The topography of Mars indicates that water flowed at one point on the cold, dry planet. Scientists have long assumed that ancient Mars had a dense atmosphere that was rich with greenhouse gases like carbon dioxide and water vapor. After all, a warmer, wetter Mars with a strong greenhouse gas effect would explain the presence of liquid water on the surface.
Now, new analysis shows that -- at the time when rivers flowed -- the atmospheric pressure of early Mars wasn’t sufficient to warm the surface of the planet to above freezing. The paleopressure was simply too low to sustain stable liquid water in the long term.
One way to tell atmosphere thickness is by looking at craters. Whether a meteoroid of a given size will survive transit through the Martian atmosphere and form a crater -- without breaking apart -- depends on the density of the air that it has to penetrate. So the size of the smallest craters in river deposits offers information about the atmospheric pressure near the time the rivers flowed. In Earth’s atmosphere, for example, small objects entering at high speeds break up as they pass through, without surviving intact enough to form giant pockmarks.
Using images captured by the Mars Reconnaissance Orbiter, a team led by Caltech’s Edwin Kite (now of Princeton) identified hundreds of small craters embedded within river deposits of the Aeolis Dorsa region near Gale Crater on Mars that date back to about 3.6 billion years ago. They compared the size distribution of the craters to numerical simulations over a range of atmospheric pressures.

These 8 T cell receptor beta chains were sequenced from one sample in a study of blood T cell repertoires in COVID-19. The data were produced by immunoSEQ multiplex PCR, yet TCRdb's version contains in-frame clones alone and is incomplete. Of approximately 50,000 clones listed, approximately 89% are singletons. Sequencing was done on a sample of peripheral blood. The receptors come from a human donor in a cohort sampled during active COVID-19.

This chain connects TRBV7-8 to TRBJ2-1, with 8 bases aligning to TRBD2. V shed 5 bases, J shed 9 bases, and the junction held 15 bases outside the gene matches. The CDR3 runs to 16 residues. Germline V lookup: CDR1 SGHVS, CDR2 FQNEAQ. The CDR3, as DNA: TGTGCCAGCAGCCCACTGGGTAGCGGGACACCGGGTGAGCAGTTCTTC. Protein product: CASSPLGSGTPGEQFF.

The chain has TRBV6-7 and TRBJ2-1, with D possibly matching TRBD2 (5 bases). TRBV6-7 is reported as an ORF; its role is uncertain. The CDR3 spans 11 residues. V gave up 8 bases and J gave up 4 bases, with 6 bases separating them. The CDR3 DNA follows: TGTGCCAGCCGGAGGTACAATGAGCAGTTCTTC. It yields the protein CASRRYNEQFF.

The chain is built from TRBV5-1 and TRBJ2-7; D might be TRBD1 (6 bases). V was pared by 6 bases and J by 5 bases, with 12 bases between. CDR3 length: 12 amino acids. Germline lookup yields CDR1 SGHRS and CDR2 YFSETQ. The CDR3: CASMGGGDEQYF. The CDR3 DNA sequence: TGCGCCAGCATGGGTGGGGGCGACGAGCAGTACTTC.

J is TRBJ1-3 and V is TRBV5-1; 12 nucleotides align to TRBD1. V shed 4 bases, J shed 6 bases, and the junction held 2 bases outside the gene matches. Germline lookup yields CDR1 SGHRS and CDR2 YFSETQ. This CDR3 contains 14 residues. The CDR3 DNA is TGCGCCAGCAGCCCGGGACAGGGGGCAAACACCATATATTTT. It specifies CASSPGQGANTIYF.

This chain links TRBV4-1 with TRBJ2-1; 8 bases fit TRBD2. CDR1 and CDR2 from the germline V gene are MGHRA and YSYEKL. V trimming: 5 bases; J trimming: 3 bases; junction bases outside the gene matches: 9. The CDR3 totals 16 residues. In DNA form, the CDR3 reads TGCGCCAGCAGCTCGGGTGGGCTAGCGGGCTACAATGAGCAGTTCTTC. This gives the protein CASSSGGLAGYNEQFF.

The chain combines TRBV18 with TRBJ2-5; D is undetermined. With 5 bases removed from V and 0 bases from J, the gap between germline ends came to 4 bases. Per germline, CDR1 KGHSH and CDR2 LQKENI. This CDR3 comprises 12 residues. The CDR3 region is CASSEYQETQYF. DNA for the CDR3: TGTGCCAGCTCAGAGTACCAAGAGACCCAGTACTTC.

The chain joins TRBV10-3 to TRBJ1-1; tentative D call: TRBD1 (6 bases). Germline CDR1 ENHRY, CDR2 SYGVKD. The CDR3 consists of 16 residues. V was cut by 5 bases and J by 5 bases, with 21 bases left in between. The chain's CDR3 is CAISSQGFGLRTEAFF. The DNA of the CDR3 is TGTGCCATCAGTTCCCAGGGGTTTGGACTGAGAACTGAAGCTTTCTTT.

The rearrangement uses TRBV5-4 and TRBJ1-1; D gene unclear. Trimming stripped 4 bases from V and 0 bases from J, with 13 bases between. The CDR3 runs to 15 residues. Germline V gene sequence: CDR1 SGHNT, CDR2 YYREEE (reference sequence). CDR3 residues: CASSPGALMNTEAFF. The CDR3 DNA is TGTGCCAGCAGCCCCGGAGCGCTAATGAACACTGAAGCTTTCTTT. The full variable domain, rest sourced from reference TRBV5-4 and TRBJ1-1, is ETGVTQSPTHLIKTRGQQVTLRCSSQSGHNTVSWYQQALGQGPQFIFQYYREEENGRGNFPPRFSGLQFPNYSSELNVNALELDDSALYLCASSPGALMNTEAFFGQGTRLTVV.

Around 10 percent of the craters they studied were 50 meters in diameter or less, and they found that a pressure of 0.9 bar explained those crater formations best -- that’s 150 times today’s value. Their findings suggest that while the atmospheric pressure of early Mars was much greater than it is today, it’s still less than what’s required to warm the Martian surface above freezing.
Instead, they think intermittent, short-lived surface warming -- by gases released during volcanic eruptions and asteroid impacts or from the planet’s orbital changes -- may have permitted liquid water on the Martian surface temporarily.
“It’s clear that Mars was wet, but it’s not so clear how it was warm,” says Sanjoy Som of NASA Ames Research Center. And Martians? “The longevity of stable liquid water on the ancient Martian surface may prove to be a key factor in considering whether life could have taken hold early in the planet’s history,” Som writes in an accompanying paper.
The work was published in Nature Geoscience this week.